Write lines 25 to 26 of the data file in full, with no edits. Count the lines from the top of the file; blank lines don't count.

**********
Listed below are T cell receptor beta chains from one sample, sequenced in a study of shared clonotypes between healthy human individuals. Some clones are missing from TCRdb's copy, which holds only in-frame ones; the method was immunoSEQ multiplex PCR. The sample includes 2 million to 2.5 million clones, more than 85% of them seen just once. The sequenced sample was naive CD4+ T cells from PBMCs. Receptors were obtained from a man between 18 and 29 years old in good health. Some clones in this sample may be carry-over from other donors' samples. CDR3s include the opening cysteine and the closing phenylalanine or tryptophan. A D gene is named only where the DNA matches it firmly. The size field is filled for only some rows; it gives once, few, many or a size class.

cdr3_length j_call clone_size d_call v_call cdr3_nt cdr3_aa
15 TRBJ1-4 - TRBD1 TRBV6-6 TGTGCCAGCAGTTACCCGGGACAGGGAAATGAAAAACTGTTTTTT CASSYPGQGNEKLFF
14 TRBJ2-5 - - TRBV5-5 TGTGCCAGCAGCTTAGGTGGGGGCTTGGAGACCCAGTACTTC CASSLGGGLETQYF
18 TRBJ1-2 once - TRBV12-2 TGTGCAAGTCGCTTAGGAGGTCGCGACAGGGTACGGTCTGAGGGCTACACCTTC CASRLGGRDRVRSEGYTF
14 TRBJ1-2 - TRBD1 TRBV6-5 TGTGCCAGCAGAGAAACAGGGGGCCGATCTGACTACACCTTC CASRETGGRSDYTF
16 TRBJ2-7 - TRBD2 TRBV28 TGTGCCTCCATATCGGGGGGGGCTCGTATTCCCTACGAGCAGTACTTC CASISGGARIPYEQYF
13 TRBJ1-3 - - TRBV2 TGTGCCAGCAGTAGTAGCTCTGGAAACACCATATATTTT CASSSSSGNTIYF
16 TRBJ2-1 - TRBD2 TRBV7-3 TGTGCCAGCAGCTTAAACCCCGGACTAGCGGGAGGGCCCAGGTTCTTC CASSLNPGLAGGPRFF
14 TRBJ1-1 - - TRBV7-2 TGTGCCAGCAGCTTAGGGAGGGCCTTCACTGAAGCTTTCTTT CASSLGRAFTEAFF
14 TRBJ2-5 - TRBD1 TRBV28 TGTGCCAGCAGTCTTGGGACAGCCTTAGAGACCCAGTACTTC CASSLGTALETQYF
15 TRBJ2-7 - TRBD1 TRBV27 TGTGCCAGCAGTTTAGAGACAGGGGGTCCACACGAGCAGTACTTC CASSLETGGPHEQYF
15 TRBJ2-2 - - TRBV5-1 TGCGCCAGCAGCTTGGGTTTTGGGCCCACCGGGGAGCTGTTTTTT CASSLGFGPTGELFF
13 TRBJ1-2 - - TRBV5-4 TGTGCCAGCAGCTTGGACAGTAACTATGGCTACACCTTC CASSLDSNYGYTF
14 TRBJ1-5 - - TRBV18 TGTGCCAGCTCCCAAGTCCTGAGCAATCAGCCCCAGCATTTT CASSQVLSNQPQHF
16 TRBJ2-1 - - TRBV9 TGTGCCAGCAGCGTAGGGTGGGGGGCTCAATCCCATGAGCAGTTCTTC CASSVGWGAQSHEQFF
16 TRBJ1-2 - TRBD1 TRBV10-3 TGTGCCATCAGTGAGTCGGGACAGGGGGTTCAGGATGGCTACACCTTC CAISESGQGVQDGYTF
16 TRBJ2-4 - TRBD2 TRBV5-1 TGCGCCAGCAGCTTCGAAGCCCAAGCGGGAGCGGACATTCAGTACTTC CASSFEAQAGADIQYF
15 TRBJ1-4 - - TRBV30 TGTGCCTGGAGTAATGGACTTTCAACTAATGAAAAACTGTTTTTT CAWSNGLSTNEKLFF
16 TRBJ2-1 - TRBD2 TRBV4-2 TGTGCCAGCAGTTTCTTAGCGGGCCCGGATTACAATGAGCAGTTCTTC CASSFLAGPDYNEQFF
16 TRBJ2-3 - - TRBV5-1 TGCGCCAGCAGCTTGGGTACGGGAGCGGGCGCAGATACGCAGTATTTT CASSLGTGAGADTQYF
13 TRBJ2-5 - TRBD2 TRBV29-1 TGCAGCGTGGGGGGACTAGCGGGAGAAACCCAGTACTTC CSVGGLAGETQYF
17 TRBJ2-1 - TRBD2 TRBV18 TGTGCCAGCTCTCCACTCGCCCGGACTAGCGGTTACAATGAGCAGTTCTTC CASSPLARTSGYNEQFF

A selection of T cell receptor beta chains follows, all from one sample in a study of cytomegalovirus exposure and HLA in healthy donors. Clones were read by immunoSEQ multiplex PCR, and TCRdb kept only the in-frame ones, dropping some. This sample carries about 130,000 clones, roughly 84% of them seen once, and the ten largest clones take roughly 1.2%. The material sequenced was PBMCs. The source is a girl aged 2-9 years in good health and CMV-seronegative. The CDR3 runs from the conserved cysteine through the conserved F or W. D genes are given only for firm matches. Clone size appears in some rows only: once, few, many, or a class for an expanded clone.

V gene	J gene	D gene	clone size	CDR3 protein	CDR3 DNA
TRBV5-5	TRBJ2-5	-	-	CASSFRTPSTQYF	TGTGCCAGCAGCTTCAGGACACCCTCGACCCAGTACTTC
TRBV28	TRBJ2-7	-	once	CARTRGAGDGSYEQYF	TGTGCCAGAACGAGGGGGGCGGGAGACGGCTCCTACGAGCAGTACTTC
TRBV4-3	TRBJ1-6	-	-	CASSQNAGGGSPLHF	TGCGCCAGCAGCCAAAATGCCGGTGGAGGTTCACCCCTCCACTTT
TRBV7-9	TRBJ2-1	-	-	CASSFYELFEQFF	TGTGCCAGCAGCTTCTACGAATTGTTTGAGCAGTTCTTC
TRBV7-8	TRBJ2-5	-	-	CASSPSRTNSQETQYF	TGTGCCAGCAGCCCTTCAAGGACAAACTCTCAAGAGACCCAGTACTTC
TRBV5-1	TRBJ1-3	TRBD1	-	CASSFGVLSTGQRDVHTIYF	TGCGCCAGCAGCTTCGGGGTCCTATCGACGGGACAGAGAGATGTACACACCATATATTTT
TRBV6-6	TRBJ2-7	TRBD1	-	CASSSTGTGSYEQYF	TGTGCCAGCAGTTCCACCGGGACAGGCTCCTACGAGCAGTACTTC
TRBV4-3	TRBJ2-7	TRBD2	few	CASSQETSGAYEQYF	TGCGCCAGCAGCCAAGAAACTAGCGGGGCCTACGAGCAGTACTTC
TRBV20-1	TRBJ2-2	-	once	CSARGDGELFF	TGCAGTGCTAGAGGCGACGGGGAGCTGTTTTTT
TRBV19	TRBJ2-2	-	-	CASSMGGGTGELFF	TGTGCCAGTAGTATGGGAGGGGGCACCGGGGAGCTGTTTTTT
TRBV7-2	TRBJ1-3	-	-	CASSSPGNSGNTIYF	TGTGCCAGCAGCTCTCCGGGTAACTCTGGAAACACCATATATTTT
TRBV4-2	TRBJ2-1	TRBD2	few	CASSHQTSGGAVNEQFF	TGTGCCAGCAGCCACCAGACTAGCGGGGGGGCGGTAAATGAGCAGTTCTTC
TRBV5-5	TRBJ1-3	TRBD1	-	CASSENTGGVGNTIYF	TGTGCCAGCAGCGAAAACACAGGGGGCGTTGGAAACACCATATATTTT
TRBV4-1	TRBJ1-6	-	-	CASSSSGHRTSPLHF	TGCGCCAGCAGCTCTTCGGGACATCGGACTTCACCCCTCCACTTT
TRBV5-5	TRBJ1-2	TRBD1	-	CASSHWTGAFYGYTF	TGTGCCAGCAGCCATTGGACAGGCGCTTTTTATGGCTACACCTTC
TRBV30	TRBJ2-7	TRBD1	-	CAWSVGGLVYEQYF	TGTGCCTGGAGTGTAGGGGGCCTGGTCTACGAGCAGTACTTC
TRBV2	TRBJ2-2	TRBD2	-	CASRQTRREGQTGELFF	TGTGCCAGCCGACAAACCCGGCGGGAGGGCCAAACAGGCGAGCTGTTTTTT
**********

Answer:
V gene	J gene	D gene	clone size	CDR3 protein	CDR3 DNA
TRBV5-5	TRBJ2-5	-	-	CASSFRTPSTQYF	TGTGCCAGCAGCTTCAGGACACCCTCGACCCAGTACTTC